Projects per year
Cyanobacteria are cosmopolitan photosynthetic prokaryotes that can form dense accumulations in aquatic environments. They are able to produce many bioactive metabolites, some of which are potentially endocrine disrupting compounds, i.e., compounds that interfere with the hormonal systems of animals and humans. Endocrine disruptors represent potential risks to both environmental and human health, making them a global challenge. The aim of this study was to investigate the potential endocrine disrupting activities with emphasis on estrogenic effects of extracts from cultures of Microcystis or Planktothrix species. We also assessed the possible role of microcystins, some of the most studied cyanobacterial toxins, and thus included both microcystin-producing and non-producing strains. Extracts from 26 cyanobacterial cultures were initially screened in estrogen-, androgen-, and glucocorticoid-responsive reporter-gene assays (RGAs) in order to identify endocrine disruption at the level of nuclear receptor transcriptional activity. Extracts from selected strains were tested repeatedly in the estrogen-responsive RGAs, but the observed estrogen agonist and antagonist activity was minor and similar to that of the cyanobacteria growth medium control. We thus focused on another, non-receptor mediated mechanism of action, and studied the 17β-estradiol (natural estrogen hormone) biotransformation in human liver microsomes in the presence or absence of microcystin-LR (MC-LR), or an extract from the MC-LR producing M. aeruginosa PCC7806 strain. Our results show a modulating effect on the estradiol biotransformation. Thus, while 2-hydroxylation was significantly decreased following co-incubation of 17β-estradiol with MC-LR or M. aeruginosa PCC7806 extract, the relative concentration of estrone was increased.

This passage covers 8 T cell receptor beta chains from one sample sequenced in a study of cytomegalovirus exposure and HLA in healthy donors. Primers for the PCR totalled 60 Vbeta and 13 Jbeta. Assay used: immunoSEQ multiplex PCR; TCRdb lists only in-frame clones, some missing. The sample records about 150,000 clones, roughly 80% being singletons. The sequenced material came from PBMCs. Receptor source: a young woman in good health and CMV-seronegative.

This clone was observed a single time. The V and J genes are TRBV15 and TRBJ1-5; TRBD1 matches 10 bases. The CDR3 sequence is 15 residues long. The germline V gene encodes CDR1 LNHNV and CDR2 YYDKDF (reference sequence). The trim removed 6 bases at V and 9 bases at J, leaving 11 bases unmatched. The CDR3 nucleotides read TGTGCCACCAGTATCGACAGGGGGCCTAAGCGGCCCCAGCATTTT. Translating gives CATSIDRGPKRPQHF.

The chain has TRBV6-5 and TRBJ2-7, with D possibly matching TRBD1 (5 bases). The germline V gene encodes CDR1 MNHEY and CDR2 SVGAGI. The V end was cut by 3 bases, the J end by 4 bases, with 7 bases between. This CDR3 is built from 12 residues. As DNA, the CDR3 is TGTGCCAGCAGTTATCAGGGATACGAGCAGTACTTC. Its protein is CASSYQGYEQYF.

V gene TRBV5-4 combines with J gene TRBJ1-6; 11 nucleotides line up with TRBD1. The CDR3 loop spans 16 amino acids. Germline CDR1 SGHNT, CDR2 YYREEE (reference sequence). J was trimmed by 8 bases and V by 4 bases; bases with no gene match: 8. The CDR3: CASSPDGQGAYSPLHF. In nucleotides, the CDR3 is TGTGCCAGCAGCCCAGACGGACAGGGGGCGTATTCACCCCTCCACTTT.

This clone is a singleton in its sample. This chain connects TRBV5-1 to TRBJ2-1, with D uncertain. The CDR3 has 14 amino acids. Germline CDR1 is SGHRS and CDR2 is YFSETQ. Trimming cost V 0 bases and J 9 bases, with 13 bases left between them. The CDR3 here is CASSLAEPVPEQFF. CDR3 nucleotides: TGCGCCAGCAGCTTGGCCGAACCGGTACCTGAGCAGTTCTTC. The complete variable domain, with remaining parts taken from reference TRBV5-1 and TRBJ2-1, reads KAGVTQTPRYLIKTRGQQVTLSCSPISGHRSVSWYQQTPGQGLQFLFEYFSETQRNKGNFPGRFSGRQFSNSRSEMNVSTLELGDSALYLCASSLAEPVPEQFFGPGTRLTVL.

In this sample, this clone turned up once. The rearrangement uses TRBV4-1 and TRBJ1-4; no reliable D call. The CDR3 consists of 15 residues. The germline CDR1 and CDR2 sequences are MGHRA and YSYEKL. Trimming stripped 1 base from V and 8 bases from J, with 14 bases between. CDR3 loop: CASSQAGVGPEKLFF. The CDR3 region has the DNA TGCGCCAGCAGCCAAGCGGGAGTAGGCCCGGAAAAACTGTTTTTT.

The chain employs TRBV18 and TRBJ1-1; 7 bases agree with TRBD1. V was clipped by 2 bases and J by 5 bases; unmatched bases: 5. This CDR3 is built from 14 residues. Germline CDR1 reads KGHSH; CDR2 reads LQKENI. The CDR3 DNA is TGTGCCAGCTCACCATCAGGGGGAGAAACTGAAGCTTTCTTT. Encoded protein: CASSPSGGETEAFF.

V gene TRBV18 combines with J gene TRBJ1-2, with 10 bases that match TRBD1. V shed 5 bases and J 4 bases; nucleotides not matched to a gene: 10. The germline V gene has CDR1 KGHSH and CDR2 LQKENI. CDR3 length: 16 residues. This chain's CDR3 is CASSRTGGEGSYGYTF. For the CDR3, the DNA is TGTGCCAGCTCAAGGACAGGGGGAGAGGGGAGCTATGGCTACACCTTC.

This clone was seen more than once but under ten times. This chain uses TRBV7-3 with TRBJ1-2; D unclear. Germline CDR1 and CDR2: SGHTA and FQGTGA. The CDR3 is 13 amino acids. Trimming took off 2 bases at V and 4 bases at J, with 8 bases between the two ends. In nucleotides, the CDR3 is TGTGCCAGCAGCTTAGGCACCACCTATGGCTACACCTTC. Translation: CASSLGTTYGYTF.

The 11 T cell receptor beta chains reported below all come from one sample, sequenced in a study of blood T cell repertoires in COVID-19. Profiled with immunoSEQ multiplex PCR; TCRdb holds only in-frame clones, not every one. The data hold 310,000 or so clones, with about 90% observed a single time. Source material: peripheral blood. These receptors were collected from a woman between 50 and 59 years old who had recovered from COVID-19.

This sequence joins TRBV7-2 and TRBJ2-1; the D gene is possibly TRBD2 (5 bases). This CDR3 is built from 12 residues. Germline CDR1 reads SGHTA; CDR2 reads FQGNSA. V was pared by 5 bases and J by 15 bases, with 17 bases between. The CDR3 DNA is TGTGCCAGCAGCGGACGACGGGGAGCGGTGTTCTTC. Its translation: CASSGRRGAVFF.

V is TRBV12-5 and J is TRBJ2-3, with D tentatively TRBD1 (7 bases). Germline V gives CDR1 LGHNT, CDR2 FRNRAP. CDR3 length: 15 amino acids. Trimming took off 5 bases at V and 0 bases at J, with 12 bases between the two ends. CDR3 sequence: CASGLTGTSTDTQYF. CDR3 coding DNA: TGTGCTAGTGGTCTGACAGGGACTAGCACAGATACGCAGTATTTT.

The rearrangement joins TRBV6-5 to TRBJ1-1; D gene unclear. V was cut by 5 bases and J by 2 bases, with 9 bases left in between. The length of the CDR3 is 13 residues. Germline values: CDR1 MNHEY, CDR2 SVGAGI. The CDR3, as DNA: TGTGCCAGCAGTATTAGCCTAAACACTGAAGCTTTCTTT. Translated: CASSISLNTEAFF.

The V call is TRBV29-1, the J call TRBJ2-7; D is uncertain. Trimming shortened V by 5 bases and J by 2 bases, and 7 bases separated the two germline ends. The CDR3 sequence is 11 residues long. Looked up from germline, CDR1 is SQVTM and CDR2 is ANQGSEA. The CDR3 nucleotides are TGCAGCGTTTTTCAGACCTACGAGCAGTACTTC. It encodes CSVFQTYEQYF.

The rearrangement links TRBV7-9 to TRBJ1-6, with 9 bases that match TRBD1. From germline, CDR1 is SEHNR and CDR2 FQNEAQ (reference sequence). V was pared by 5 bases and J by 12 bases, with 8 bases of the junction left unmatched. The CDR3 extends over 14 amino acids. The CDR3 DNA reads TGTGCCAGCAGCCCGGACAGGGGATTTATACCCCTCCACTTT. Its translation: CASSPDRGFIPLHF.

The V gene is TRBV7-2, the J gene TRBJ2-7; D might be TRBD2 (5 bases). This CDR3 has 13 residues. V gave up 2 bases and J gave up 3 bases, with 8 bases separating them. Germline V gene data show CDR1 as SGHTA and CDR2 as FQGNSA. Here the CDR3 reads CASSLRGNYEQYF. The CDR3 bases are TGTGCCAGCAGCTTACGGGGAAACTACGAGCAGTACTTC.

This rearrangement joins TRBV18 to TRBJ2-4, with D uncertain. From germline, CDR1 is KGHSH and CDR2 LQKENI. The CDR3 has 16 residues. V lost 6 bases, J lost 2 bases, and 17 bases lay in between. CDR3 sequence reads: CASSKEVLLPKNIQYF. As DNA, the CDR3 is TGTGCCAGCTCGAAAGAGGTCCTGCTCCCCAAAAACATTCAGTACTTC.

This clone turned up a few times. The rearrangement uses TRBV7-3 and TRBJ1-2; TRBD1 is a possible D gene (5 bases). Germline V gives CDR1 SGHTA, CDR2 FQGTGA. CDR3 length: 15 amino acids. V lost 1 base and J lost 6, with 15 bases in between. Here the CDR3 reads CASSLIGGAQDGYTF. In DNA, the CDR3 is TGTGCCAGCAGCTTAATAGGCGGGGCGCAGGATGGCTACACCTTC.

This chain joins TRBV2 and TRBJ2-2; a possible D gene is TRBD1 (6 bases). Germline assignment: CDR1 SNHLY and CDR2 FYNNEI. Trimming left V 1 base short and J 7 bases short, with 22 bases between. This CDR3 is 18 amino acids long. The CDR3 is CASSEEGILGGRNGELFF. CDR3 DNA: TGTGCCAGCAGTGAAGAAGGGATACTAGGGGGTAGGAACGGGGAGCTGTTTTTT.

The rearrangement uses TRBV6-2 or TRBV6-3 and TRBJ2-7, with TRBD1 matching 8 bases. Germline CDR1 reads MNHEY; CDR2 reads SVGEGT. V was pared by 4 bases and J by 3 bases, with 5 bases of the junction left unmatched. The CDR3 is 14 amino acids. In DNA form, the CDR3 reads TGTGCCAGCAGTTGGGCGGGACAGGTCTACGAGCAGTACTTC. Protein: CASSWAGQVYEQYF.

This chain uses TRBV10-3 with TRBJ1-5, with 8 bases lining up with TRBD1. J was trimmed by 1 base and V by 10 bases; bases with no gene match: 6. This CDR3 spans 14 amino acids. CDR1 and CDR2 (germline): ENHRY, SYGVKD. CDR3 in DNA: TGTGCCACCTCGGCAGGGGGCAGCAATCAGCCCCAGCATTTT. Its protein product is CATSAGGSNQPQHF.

Investigating the endocrine disrupting potential and cytotoxic effects of packaging leachates and plasticisersAuthor: Harper, E., Dec 2020
Student thesis: Doctoral Thesis › Doctor of Philosophy